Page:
Guest Blog Post by Acting Deputy Secretary Bruce Andrews
It is not hyperbole to call the Department of Commerce,“America’s Data Agency.” Other departments may house major statistical agencies. But none can rival the reach, depth, and breadth of the Commerce Department’s data programs. Our data collection literally reaches from the depths of the ocean to the surface of the sun.
As a key pillar of our “Open for Business” agenda, bureaus and leaders across the Department of Commerce are determined to maximize the return on our data investments for businesses, government, taxpayers, and communities.
As Ginni Rometty of IBM has said, “Information will be to the 21st century what steam, electricity and fossil fuels were to prior centuries.” The entire team at our Department agrees.
For the first time, Secretary Pritzker has made data a top priority for Commerce – part of the heart and soul for our strategy to strengthen our economy and deliver the tools and information needed to bolster our businesses.
The Secretary knows, as we all do, that gatherings like today’s Open Data Roundtable are essential to building bridges with the private sector, gaining input and feedback, improving our data infrastructure, and developing a system that will outlast any single Administration.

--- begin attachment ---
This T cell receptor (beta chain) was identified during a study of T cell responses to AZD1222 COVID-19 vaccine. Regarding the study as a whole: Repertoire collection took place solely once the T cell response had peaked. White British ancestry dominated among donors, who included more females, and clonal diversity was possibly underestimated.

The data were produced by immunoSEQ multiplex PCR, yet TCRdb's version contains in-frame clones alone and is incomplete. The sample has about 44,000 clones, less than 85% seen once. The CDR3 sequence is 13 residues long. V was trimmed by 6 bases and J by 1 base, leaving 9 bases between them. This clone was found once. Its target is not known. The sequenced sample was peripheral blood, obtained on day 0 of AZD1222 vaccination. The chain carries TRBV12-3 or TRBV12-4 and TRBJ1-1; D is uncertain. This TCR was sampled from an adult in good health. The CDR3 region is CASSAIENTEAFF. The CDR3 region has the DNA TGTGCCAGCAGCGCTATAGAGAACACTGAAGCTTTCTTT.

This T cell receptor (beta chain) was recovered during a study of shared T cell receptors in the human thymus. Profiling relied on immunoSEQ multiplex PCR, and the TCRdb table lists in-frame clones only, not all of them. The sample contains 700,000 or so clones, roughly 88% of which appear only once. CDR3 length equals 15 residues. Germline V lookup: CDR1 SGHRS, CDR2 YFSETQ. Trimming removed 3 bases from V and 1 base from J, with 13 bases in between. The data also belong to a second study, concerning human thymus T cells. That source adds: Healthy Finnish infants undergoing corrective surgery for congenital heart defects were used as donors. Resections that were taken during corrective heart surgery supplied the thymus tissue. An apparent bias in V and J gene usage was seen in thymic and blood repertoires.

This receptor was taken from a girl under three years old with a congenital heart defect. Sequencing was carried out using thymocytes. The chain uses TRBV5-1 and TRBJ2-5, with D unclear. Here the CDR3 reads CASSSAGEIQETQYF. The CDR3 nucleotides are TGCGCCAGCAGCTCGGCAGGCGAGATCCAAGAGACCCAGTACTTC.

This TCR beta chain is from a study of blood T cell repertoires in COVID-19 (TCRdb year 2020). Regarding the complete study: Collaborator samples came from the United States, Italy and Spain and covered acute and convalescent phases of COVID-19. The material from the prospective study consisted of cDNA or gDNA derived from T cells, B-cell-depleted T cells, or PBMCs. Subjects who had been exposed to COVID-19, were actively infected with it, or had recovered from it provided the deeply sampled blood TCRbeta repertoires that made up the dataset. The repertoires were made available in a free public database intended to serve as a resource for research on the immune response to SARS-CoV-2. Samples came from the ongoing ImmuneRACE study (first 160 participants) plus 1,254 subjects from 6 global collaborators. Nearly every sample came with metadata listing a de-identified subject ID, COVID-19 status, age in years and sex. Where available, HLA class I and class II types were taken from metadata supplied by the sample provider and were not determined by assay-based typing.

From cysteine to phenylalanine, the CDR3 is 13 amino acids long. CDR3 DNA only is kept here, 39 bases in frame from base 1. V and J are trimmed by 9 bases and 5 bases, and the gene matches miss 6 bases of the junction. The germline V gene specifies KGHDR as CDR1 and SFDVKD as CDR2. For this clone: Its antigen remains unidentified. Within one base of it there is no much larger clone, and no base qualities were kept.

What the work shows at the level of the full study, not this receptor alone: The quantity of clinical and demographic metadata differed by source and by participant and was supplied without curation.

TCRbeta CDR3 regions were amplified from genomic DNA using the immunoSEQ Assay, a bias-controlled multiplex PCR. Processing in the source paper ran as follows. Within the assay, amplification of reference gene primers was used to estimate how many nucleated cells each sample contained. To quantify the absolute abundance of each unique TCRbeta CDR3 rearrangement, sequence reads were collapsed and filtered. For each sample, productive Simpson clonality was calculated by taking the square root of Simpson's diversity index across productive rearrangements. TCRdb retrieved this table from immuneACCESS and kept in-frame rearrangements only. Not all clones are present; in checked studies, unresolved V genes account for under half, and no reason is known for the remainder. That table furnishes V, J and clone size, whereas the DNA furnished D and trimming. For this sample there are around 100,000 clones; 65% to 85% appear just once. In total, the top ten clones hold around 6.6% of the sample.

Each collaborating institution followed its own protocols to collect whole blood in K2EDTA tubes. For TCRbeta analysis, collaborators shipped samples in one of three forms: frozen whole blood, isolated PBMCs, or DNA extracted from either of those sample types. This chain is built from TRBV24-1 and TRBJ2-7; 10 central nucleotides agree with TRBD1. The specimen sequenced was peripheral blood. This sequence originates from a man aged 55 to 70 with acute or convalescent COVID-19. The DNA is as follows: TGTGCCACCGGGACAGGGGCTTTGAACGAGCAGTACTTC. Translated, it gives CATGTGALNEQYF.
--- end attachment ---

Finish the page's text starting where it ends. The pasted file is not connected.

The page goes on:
Our goal is to unleash even more government data to help business leaders make the best possible decisions, while creating fertile ground for more startups. The best way to do that is to listen to suggestions from those already using our data – and to get the private sector’s guidance on where the federal government can unlock the greatest value in our data sets.
The Open Data Roundtable, organized by the GovLab at NYU, the White House Office of Science and Technology Policy, and the Commerce Department, was one way we are striving to meet these goals. We heard from 21 companies from all sectors of the economy, drawn from the Open Data 500- the GovLab's study of U.S.-based companies that use open government data as a key business resource. Taken together, these businesses represent billion-dollar industries that support tens of thousands of jobs.
We understand the necessity of ensuring that data is easy to find, understand, and access. We are working with fellow government agencies and the private sector to improve data interoperability and dissemination. We recognize the urgent need to get this right, and we know that only by listening to the business community, partnering with industry, and collaborating with fellow government agencies, can we best serve our customers and unleash the full power and potential of open data.
At the Commerce Department, we are only at the beginning of this effort. We share the goals and objectives embodied by the call of the Open Data 500: to deliver data that is valuable to industry and that provides greater economic opportunity for millions of Americans.
Working across the public and private sectors, with the Commerce Department playing a leading role, we will continue to do what we can to keep America “Open for Business.”